आज के महाराष्ट्र में महिलाओं की स्थिति और उन्नीसवीं सदी की महिलाओं की स्थिति में बहुत अंतर है और इस अंतर के लिए, आज के महाराष्ट्र के लिए, और महिलाओं की आज की बेहतर स्थिति के लिए सावित्रीबाई फुले जैसे सामाजिक कार्यकर्ताओं का योगदान अतुलनीय है। सावित्रीबाई फुले के जन्मदिवस (३ जनवरी) के अवसर पर उनके योगदान को याद करते हुए लेखक ने उन्नीसवीं सदी के महाराष्ट्र और उसकी महिलाओं की स्थिति पर प्रकाश डाला है।
“A spirited independent single mother struggles on a daily basis to provide a comfortable life to her son and herself. She runs a small Internet cafe in Patiala, Punjab for a living, and is an Internet user herself. The film highlights a phase in her life when love comes knocking on her door. If only its timing was right!”
Bahubali features one of the longest scenes of romanticised symbolic violation ever seen on screen. Why are we not angered by it?
The arts hold great sway on how sexuality is viewed, represented, and understood. Does art imitate life, or life, art? Or can it be tossed away as an inscrutable mix of the two influencing each other?
Thousands of young women in conservative societies across North Africa, the Middle East, and South Asia are being shamed or blackmailed with private and sometimes sexually explicit images. A look at how smartphones and social media are colliding head-on with traditional notions of honour and shame.
Don’t women lust after male bodies, don’t women fantasise? While examples abound of women chasing men, it is usually for the latter’s ‘good’ qualities – he’s brave, he’s handsome, he’s strong, he will protect, and yes, by-the-by, and it’s totally not on her mind, he has a sexy body.
We need to think about the kind of film we would like to see as queer people.
When I saw Alia Bhatt’s gloriously flawed Kaira in the film ‘Dear Zindagi’ (2016), I felt so gratified I could have jumped up and cheered. To paraphrase, she resolutely sheds the burden that Hindi film heroines have been hefting on their always-delicate shoulders since the first hero whistled wolfishly across the street – the need to be relentlessly likeable.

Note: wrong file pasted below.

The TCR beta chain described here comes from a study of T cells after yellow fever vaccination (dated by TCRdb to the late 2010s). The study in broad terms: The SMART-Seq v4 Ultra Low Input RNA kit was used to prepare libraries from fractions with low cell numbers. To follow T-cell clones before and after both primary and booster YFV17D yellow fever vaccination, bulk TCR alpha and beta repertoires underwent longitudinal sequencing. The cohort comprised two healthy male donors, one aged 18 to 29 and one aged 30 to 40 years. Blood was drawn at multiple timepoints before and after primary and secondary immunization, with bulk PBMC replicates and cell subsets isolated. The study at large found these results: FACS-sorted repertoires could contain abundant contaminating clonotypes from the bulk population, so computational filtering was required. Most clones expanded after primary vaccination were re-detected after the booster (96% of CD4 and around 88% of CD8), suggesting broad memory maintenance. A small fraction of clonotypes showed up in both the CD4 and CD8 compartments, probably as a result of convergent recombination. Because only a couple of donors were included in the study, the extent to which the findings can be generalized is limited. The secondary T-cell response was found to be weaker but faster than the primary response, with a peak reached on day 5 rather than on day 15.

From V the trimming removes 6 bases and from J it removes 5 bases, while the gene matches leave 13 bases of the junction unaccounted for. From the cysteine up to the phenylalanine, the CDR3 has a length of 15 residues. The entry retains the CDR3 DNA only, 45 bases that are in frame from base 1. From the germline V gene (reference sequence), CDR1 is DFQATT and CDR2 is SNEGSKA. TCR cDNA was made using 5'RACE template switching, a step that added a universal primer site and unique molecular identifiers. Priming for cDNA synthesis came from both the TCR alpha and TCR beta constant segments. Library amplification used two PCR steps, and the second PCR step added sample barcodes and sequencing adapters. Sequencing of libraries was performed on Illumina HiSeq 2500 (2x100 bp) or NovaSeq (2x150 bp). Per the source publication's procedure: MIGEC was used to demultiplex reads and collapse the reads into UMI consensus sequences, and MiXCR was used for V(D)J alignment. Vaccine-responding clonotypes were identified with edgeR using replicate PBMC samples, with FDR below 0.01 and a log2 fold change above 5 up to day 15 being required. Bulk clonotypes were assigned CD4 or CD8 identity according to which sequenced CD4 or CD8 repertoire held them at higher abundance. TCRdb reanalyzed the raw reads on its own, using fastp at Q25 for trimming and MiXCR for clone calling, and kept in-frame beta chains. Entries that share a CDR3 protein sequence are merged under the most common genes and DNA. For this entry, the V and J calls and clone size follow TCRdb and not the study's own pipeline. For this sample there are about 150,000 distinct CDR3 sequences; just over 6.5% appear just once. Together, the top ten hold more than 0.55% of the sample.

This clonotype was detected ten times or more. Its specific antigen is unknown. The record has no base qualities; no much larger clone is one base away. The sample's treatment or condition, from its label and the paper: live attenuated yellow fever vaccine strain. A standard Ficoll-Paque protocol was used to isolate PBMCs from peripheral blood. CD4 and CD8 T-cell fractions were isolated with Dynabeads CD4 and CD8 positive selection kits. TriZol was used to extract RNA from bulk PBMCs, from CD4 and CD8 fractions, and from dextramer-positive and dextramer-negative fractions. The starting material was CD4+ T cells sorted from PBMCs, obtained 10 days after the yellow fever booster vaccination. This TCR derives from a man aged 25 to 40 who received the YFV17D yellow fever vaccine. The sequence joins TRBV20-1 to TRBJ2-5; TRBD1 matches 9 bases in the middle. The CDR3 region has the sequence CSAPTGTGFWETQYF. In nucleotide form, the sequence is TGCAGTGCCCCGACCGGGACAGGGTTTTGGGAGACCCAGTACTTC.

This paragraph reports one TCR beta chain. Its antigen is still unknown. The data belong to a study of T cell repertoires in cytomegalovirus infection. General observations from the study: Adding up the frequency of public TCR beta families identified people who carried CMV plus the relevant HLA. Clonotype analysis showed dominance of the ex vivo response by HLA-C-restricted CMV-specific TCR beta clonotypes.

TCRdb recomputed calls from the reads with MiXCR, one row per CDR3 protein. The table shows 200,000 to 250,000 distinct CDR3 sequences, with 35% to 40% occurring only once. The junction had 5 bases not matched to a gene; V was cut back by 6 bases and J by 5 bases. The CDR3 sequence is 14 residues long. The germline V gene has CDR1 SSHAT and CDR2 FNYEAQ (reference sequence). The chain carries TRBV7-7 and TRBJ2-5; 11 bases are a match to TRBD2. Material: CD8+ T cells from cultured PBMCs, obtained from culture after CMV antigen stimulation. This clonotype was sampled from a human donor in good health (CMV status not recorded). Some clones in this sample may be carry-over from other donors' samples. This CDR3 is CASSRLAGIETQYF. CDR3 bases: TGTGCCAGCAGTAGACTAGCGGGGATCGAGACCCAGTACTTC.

The notion of censorship of cinema has been highly debated, the repercussions of which have been evidenced in film form as well as spectatorship practices – censorship has defined our relationship with cinema, both in the making and the viewing of it.
My first ‘date’ was at a festival screening of an understated French-Canadian film that featured a tremendous amount of chatter and Chopin. I qualify ‘date’ because, while I was certainly on the brink of tumbling head over heels, the object of my affection, let’s call her ObjA, was blithely unaware of the romantic hopes that hinged upon our meeting.
Representation is a tricky thing, especially when it comes to portraying minorities. It is easy to stereotype and feed into the popular image of minorities. Gay men as fashion designers or hairstylists desperate to be friends with straight women are a rather common trope. It makes gay men visible but on heterosexual terms. It takes away any individuality from the gay man; he merely survives to seek affirmation from the straight people in his life.
Twitter was hashtagging the 21st anniversary of the classic Bollywood film, ‘Dilwale Dulhania Le Jayenge’ (1995) a few months ago, a human rights organisation did a fun take on it by asking its followers to feminist up the film’s iconic dialogue, “Ja, Simran, Ja”.
There are a number of different ways to approach this theme, Films and Sexuality. One way is through the eyes of the popcorn-eating, samosa-chomping, money-paying audience member who chooses to see or not see a film, who likes or dislikes it, who makes the film a box-office hit, or pans it.